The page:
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Latinx

Angeles Investors have announced the winners of this year’s Estrellas award. The line-up features a collection of the top 40 funders and venture capital firms investing in Hispanic and Latinx startups.  This year’s cohort exemplifies leadership in investing in top startups and Hispanic and Latinx founders, among the fastest-growing segments of the U.S. economy.    “It’s exciting to see the number of top funders and venture capital groups investing in Latino startups grow,” said Adele Cepeda, Angeles Investors Board Chair and Director at BMO Financial Corporation.  “In 2020, we started

Venture capital firm, LatinxVC, has opened applications for the third cohort of LatinxVC fellows.  The eight-week program prepares participants for a successful analyst, associate, and senior associate role at a venture capital firm. In addition, the program will equip Latinx candidates with the tools needed to succeed and break into the investment world.  LatinxVC was founded in 2019 by Rami Reyes, Maria Salamanca, and six other Latinx professionals. It works to grow the number of Latinx professionals in venture capital by helping them develop their careers and network.  Their eight-week program

Miami-based cybersecurity startup, Lumu, has closed an $8 million investment round. The funding round led by Panoramic Ventures also included SoftBank Group’s SB Opportunity Fund, KnowBe4 Ventures, Land Bess, a former Zscaler, and Tom Noonan, former CEO at Internet Security Systems.  Lumu, founded in 2019 by Ricardo Villadiego, is a cybersecurity company that helps businesses identify and isolate cyber-compromise in real-time. The platform identifies and isolates potential threats, attacks, and adversaries affecting enterprises. As more nation-state criminal groups continue targeting everything from business IP to government secrets, Lumu’s services have proven to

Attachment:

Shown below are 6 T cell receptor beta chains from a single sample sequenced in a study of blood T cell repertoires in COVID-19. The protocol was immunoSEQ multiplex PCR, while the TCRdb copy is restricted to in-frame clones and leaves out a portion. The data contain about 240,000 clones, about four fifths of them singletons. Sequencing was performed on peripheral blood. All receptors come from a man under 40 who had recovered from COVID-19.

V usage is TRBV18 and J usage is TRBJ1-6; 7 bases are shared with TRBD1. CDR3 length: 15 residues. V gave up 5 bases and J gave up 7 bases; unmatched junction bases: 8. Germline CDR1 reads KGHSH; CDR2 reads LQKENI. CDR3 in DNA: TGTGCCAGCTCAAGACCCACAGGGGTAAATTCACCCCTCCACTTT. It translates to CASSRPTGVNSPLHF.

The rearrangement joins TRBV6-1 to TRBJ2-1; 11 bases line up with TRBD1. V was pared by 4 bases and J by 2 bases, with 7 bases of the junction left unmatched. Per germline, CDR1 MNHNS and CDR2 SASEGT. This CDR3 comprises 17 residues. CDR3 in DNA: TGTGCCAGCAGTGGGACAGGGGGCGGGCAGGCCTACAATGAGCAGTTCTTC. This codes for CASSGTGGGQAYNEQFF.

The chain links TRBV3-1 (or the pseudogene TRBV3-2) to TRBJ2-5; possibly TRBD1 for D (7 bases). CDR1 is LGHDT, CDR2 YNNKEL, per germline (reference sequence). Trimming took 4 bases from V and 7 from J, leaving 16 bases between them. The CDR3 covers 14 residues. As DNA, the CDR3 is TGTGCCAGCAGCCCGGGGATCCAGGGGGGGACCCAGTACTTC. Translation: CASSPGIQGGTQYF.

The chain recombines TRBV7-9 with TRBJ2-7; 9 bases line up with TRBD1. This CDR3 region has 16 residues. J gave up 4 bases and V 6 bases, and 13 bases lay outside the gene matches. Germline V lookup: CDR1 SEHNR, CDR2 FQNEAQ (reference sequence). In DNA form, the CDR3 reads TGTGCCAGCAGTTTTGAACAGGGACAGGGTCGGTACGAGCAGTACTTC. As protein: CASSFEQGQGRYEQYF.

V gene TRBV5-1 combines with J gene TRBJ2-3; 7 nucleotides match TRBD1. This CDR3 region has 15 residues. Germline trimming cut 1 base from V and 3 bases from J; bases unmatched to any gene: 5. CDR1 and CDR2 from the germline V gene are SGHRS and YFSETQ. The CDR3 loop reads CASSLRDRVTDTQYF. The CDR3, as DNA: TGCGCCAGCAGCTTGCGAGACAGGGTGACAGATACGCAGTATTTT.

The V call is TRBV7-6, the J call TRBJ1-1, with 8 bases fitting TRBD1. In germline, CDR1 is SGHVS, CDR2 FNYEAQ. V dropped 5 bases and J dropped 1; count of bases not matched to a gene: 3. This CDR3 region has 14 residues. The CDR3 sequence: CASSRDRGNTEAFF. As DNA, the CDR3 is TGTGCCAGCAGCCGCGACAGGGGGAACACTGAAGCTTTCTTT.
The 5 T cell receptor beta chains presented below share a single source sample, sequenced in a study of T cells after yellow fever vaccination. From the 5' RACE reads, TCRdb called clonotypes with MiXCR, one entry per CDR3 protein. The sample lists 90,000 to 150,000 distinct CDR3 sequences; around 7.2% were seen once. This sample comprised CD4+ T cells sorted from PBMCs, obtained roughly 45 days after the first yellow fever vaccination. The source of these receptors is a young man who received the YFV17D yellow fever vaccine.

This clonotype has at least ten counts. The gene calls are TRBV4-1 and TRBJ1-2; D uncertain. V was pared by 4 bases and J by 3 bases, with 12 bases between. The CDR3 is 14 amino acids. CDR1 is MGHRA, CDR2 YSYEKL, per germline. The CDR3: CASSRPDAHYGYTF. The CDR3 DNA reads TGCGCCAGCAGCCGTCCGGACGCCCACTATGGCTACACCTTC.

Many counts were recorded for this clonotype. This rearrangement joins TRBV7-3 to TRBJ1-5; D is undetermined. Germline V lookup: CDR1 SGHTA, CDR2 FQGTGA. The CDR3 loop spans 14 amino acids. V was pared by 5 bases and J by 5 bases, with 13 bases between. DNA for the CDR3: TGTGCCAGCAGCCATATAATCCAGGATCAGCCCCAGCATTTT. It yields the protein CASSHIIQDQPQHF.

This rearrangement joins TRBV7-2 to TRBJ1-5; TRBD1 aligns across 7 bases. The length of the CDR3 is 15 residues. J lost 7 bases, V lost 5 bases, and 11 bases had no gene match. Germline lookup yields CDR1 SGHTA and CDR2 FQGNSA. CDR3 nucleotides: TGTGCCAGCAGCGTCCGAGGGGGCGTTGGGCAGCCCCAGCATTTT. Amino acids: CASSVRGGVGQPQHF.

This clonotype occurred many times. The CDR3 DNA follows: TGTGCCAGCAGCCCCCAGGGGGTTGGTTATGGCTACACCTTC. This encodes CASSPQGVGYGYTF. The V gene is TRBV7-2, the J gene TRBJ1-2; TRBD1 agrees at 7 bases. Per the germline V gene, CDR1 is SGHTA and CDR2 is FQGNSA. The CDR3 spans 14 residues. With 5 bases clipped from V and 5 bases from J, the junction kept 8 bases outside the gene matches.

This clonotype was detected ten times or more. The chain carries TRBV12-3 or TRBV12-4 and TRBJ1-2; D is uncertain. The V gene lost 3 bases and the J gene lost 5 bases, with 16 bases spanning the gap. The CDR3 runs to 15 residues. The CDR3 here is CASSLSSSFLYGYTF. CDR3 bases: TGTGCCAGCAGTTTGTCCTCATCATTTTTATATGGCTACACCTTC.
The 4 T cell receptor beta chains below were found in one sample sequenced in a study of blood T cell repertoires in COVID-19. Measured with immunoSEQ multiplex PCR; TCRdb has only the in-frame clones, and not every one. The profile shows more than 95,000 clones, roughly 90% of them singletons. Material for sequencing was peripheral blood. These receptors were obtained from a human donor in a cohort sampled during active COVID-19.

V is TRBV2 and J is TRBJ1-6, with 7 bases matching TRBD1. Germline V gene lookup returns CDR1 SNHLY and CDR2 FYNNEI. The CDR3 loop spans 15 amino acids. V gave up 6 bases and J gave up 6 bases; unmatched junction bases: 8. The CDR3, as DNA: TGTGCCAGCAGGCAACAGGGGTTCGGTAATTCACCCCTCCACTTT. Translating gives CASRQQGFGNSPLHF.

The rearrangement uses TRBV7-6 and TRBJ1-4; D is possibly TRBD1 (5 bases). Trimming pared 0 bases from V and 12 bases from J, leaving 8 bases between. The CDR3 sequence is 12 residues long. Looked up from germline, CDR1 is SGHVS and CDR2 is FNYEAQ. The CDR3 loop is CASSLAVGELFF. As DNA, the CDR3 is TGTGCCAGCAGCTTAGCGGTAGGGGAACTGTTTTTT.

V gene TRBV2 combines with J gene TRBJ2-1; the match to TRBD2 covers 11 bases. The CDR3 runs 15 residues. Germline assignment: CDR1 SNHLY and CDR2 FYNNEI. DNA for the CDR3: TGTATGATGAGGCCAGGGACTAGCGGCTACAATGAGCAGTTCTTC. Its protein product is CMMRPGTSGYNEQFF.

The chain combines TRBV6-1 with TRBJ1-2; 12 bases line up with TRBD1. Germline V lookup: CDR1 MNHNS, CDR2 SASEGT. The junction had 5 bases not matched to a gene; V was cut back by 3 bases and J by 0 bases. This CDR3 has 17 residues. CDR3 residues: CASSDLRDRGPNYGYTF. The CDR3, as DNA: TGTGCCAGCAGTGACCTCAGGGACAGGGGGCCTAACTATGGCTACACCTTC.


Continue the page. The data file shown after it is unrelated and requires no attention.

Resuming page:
California-based VC firm, L’Attitude, has launched its new fund to support early-stage Latino founders.  The investment firm raised $100 million from big-name investors, including Bank of America, Trujillo Group, Barclays, Cisco, Royal Bank of Canada, and a “strategic anchor investment” from JPMorgan Chase.  According to the outlet, Latino business owners have grown 34% over the last decade. Yet, despite this, 72% of Latino entrepreneurs face funding shortfalls, with a large majority relying on personal savings, and only 1.8% are venture-backed.  L’Attitude, founded in 2019 by Kennie Blanco and Sol Trujillo,

Tech giant, Apple, has launched its inaugural Entrepreneur Camp, an initiative aimed at supporting underrepresented founders and developers. This year’s program will specifically focus on supporting Latinx founders and will encourage leaders and developers from nine app companies in the US, Brazil, Guatemala, and Portugal to build the next generation of apps.  “We are so excited to bolster the impact of Entrepreneur Camp with the addition of this new cohort for Latin technologists,” said Lisa Jackson, Apple’s vice president of Environment, Policy, and Social Initiatives.    “It’s an honor to